- Extreme sensitivity to light
- Neck stiffness
- Blurry or double vision
- Eye pain or redness
- Frequent urination
- Flu-like symptoms
- Pain when urinating
Severe infusion reactions:
- Chills or shaking
- Itching or rash
- Shortness of breath or wheezing
- Feel like passing out
- Back or neck pain
- Facial swelling
These symptoms could be a sign of pneumonitis, hepatitis, colitis, hormone problems, nervous systems problems, and life-threatening infections.
What is a package insert?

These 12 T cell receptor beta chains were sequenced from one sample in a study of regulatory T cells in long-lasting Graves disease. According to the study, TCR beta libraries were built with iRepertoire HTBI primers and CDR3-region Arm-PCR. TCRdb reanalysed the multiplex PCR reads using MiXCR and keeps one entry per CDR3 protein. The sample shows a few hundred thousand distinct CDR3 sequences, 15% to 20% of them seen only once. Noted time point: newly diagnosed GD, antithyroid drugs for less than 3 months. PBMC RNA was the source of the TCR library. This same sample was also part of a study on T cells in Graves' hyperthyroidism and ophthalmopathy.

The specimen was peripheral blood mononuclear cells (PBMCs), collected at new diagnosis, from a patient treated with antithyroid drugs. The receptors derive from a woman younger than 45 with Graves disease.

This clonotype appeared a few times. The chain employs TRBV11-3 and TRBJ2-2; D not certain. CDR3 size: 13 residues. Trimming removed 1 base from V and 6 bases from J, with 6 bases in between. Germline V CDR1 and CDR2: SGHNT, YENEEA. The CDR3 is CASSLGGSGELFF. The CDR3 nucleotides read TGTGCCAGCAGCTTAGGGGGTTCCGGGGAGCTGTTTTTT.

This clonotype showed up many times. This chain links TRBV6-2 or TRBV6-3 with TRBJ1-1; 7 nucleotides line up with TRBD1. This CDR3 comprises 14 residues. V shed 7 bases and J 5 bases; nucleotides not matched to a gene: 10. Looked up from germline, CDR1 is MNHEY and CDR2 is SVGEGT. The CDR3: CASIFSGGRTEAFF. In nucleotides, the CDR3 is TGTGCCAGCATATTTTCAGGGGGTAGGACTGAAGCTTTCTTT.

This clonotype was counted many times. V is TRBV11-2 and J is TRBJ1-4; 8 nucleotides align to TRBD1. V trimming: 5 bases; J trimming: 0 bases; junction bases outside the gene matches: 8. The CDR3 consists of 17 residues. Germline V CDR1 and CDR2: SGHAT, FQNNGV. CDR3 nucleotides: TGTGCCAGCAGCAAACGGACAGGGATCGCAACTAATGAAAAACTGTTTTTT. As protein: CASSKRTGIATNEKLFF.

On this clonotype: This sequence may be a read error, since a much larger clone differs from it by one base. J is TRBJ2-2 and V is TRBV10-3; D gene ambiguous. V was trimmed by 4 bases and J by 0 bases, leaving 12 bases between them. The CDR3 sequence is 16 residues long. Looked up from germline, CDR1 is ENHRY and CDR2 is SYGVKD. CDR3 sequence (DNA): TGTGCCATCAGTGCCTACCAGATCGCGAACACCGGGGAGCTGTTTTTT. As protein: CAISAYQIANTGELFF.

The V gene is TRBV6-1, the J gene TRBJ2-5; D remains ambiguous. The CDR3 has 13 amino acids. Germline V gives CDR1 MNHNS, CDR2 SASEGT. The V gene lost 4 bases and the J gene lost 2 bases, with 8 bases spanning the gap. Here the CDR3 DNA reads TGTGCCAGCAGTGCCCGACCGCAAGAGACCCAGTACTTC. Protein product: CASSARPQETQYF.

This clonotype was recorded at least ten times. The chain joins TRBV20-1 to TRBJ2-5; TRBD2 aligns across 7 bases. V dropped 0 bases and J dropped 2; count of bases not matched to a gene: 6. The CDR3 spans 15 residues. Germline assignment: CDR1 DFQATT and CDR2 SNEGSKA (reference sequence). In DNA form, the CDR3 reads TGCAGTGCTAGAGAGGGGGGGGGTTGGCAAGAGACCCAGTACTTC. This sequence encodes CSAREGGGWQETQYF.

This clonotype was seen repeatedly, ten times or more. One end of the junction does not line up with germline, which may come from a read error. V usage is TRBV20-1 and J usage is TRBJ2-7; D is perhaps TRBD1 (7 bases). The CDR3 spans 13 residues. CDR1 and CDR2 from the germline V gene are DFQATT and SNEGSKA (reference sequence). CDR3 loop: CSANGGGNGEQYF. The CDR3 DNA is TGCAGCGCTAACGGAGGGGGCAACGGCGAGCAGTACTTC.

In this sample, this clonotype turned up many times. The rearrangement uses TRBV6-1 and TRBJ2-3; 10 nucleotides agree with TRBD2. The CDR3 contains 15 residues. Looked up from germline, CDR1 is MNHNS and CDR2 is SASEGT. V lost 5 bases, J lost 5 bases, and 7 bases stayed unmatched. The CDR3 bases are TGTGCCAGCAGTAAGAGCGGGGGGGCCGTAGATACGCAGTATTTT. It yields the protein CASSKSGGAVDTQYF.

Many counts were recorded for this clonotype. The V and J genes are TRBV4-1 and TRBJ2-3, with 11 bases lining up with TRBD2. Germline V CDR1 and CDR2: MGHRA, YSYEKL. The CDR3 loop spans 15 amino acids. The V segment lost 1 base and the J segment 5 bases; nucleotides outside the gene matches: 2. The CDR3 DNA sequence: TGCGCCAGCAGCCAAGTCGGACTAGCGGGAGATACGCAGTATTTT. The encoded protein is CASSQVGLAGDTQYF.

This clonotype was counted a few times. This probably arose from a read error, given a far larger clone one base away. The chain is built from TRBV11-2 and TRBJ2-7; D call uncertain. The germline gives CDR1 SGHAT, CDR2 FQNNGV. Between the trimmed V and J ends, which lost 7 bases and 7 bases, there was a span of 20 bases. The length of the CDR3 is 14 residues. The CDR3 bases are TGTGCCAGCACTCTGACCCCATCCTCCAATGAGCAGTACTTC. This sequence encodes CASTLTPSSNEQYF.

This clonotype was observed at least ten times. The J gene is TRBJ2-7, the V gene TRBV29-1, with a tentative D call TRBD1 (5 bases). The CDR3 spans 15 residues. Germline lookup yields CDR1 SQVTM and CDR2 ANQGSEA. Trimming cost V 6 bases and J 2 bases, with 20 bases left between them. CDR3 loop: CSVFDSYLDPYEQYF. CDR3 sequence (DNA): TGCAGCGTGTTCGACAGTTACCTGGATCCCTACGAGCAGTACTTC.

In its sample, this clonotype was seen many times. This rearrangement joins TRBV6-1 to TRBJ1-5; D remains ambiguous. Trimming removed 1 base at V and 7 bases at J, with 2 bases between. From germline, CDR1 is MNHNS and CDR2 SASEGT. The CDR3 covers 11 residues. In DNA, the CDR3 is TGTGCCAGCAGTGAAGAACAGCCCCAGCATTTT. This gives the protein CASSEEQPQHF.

A package insert is required by the FDA and contains a summary of the essential scientific information needed for the safe and effective use of the drug for healthcare providers and consumers. A package insert typically includes information regarding specific indications, administration schedules, dosing, side effects, contraindications, results from some clinical trials, chemical structure, pharmacokinetics and metabolism of the specific drug. By carefully reviewing the package insert, you will get the most complete and current information about how to safely use this drug. If you do not have the package insert for the drug you are using, your pharmacist or physician may be able to provide you with a copy.
Important Limitations of Use